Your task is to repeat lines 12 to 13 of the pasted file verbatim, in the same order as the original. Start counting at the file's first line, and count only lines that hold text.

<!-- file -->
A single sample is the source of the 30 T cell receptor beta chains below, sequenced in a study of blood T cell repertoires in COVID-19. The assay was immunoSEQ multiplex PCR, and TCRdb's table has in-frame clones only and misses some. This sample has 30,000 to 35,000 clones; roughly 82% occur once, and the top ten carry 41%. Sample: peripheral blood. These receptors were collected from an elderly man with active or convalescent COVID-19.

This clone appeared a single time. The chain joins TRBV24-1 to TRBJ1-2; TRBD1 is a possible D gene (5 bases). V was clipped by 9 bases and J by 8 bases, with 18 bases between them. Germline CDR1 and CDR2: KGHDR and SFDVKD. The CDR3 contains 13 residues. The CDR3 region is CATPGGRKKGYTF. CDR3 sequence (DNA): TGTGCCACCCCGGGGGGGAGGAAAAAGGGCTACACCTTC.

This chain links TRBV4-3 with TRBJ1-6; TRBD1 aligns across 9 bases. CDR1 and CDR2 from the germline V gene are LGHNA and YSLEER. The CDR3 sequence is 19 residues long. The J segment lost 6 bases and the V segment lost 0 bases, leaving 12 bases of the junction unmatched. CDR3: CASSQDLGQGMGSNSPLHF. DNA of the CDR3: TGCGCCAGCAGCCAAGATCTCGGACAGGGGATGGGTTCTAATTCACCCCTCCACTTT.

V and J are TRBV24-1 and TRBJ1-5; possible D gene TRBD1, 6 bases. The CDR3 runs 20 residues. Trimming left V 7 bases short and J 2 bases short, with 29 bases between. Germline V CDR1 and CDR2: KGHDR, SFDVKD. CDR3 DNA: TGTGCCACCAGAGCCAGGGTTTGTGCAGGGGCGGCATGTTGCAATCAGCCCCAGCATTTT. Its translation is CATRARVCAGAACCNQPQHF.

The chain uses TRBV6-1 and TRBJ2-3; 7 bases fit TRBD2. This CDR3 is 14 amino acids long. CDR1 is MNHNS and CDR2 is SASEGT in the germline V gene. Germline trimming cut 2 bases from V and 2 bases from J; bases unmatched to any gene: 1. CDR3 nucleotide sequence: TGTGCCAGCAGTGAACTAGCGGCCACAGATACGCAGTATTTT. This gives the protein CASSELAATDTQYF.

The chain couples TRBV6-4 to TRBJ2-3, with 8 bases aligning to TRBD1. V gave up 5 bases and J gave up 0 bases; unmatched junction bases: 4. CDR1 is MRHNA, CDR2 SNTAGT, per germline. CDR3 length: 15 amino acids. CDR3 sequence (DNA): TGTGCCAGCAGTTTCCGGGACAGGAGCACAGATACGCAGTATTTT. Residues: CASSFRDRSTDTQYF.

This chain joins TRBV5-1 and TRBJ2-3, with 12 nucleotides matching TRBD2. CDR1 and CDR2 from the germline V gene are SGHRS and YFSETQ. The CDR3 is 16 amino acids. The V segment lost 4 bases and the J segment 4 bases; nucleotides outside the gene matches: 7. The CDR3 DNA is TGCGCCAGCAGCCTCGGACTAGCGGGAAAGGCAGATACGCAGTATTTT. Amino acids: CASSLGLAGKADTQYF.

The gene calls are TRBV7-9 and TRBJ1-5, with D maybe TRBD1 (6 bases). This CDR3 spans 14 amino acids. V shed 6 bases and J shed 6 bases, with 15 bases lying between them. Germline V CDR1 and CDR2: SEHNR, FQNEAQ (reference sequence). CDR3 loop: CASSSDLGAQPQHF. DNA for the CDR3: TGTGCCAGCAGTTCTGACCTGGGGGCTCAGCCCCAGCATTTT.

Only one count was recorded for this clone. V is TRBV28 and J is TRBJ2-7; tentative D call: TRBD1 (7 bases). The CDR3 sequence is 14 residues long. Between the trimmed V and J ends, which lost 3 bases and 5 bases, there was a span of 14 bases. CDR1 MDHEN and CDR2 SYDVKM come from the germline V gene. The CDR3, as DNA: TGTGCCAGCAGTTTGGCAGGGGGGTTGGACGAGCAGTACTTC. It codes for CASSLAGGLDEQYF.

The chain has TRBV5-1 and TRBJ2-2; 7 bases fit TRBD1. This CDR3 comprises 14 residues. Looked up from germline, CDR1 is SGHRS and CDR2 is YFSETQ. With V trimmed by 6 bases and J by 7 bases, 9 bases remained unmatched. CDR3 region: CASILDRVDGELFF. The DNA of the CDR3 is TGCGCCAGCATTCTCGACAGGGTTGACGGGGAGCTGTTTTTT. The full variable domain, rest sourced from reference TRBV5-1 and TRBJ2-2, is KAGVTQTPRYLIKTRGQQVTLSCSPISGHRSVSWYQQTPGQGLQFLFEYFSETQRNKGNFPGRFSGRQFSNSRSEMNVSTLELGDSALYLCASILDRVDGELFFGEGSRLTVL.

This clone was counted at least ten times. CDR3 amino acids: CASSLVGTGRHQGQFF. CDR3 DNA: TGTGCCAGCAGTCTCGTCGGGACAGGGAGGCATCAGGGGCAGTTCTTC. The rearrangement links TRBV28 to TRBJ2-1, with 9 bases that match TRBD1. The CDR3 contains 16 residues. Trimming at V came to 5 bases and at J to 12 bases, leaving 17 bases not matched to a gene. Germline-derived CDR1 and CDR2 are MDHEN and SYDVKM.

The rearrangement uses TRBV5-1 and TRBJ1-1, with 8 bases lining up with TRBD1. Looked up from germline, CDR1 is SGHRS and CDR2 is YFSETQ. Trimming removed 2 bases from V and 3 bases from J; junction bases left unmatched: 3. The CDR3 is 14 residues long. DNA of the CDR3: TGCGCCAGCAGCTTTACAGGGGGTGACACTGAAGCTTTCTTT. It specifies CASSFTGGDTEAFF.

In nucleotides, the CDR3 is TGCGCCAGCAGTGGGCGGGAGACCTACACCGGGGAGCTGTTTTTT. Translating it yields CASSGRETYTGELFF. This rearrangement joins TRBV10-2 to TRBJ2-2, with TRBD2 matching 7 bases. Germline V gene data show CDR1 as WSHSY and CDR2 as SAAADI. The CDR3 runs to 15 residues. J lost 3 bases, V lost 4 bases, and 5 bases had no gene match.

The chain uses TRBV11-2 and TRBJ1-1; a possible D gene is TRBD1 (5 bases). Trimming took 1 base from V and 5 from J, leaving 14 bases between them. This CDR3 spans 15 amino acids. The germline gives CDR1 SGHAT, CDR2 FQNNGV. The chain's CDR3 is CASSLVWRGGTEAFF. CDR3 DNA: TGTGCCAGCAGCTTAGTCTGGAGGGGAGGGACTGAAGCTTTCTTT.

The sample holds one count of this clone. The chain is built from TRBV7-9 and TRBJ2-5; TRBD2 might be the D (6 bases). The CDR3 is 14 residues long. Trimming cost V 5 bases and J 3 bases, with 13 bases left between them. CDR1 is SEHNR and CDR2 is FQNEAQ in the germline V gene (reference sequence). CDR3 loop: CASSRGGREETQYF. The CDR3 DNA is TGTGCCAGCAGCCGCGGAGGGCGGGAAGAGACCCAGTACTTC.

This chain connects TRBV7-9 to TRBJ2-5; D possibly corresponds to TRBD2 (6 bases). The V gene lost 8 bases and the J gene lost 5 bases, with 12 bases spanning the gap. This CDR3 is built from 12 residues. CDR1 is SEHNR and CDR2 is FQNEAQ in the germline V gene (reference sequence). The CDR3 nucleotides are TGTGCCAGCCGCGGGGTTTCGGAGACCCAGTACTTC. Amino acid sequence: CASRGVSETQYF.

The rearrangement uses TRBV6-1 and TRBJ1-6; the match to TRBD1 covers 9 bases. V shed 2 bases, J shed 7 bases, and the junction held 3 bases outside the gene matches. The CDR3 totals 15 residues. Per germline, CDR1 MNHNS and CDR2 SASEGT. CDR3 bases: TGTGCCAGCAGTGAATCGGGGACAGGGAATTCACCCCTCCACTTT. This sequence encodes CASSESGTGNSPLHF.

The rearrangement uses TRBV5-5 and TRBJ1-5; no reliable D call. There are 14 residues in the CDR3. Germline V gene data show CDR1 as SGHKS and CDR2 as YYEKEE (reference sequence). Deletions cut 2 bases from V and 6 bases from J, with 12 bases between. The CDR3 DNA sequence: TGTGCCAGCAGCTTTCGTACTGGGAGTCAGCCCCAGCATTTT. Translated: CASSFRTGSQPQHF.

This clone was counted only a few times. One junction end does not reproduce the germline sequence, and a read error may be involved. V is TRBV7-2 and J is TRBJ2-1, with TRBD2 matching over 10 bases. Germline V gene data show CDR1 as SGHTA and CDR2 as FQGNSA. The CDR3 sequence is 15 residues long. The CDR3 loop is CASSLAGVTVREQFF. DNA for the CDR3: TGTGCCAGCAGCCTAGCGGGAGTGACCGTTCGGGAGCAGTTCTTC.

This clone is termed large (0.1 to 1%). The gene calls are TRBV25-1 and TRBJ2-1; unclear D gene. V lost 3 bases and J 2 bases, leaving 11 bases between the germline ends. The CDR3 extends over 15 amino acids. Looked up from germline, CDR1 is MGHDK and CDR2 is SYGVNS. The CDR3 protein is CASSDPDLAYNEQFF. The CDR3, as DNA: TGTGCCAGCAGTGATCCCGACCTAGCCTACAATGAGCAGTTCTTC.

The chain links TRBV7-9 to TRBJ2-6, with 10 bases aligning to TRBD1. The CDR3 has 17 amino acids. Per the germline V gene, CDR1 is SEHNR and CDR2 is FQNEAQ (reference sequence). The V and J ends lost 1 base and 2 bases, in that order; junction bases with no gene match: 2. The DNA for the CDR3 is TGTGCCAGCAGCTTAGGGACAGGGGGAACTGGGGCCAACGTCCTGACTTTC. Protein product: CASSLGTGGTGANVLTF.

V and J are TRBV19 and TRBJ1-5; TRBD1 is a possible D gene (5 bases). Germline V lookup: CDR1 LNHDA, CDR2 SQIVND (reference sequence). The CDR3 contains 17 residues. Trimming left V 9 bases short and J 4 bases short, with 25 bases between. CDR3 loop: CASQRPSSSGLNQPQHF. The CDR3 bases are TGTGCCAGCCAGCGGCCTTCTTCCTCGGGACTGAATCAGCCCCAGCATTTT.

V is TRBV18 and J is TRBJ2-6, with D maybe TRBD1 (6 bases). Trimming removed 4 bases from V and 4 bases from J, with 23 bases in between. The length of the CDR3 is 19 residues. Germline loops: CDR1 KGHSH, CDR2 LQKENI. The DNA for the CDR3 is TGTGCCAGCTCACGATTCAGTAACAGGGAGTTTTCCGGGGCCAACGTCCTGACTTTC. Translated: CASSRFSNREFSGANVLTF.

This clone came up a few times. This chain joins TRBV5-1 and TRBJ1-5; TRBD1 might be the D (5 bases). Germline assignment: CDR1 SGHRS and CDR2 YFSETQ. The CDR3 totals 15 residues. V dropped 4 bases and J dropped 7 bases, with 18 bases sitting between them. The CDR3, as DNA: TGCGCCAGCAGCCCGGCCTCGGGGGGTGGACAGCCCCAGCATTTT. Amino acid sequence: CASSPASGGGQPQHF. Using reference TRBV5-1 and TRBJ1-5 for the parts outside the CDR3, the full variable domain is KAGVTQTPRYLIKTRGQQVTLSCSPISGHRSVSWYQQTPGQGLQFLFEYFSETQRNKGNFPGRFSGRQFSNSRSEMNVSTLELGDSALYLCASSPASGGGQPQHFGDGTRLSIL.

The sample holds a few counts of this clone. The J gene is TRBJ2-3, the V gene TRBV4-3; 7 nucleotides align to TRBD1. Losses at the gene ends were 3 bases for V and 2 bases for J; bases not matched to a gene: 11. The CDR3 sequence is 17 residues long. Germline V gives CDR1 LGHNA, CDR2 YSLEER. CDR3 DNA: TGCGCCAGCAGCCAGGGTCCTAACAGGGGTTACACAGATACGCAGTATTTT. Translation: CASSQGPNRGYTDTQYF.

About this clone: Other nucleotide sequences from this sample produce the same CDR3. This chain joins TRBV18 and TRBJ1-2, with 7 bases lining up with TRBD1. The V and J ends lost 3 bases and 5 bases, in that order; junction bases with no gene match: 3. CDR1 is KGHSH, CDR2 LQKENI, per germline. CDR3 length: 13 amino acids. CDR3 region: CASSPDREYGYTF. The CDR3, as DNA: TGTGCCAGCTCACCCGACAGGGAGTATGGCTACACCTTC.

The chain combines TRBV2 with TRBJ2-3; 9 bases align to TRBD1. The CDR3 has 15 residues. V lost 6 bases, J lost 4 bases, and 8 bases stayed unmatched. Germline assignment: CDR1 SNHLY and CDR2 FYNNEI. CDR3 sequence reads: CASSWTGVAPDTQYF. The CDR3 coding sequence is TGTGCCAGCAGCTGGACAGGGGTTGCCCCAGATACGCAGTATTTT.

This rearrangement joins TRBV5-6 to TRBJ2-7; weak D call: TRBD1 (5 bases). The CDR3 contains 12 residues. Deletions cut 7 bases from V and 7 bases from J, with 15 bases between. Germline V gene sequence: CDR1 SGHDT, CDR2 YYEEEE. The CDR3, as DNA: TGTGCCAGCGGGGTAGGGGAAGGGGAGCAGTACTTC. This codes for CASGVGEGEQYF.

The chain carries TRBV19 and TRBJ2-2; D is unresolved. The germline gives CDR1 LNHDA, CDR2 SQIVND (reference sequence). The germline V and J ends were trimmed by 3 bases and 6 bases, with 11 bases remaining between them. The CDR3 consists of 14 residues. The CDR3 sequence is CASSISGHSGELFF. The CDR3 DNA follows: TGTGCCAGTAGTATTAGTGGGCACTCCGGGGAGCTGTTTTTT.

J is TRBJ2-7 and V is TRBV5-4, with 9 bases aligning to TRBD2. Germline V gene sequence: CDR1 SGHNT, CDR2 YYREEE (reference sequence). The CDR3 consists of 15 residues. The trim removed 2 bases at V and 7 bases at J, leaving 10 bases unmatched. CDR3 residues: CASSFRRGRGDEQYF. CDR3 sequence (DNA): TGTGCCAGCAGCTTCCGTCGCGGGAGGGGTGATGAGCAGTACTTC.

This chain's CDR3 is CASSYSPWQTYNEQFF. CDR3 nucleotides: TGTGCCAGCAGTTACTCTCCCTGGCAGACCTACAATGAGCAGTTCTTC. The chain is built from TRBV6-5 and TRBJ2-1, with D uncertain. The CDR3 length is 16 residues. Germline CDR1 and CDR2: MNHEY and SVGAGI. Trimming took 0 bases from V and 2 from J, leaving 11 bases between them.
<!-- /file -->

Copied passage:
The rearrangement uses TRBV5-1 and TRBJ1-1, with 8 bases lining up with TRBD1. Looked up from germline, CDR1 is SGHRS and CDR2 is YFSETQ. Trimming removed 2 bases from V and 3 bases from J; junction bases left unmatched: 3. The CDR3 is 14 residues long. DNA of the CDR3: TGCGCCAGCAGCTTTACAGGGGGTGACACTGAAGCTTTCTTT. It specifies CASSFTGGDTEAFF.

In nucleotides, the CDR3 is TGCGCCAGCAGTGGGCGGGAGACCTACACCGGGGAGCTGTTTTTT. Translating it yields CASSGRETYTGELFF. This rearrangement joins TRBV10-2 to TRBJ2-2, with TRBD2 matching 7 bases. Germline V gene data show CDR1 as WSHSY and CDR2 as SAAADI. The CDR3 runs to 15 residues. J lost 3 bases, V lost 4 bases, and 5 bases had no gene match.